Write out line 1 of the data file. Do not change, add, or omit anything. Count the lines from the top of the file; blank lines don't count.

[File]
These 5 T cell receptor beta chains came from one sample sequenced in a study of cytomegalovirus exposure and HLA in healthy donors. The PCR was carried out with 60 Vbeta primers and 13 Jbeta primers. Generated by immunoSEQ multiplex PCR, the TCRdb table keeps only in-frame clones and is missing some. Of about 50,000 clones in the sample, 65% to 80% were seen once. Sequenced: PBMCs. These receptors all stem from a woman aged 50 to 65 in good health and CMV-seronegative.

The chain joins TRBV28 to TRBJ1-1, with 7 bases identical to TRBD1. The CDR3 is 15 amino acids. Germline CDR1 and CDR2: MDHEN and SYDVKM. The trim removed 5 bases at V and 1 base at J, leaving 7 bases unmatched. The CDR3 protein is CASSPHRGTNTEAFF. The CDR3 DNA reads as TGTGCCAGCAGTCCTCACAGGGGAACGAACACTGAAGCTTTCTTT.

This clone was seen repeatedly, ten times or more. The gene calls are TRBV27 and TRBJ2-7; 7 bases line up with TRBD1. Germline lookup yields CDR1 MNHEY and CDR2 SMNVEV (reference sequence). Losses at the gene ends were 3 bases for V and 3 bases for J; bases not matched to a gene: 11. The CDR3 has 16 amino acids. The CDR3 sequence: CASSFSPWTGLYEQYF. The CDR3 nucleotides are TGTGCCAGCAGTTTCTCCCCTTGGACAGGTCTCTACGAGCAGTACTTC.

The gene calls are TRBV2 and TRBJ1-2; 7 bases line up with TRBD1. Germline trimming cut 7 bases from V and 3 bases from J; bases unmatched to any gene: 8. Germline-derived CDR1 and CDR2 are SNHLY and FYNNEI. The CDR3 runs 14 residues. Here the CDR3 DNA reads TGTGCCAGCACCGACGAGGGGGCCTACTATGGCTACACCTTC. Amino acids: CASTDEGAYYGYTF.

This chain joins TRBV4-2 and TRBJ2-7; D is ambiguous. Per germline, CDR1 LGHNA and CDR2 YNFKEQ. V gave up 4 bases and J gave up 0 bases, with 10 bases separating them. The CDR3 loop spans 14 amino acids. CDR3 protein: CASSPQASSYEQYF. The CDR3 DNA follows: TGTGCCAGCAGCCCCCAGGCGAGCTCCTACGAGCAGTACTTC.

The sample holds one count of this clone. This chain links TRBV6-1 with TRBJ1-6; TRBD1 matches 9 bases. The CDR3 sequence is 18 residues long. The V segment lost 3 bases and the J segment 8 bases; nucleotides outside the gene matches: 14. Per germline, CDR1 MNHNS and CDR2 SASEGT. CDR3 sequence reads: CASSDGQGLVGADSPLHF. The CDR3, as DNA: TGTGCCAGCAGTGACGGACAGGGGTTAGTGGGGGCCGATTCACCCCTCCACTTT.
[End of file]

These 5 T cell receptor beta chains came from one sample sequenced in a study of cytomegalovirus exposure and HLA in healthy donors. The PCR was carried out with 60 Vbeta primers and 13 Jbeta primers. Generated by immunoSEQ multiplex PCR, the TCRdb table keeps only in-frame clones and is missing some. Of about 50,000 clones in the sample, 65% to 80% were seen once. Sequenced: PBMCs. These receptors all stem from a woman aged 50 to 65 in good health and CMV-seronegative.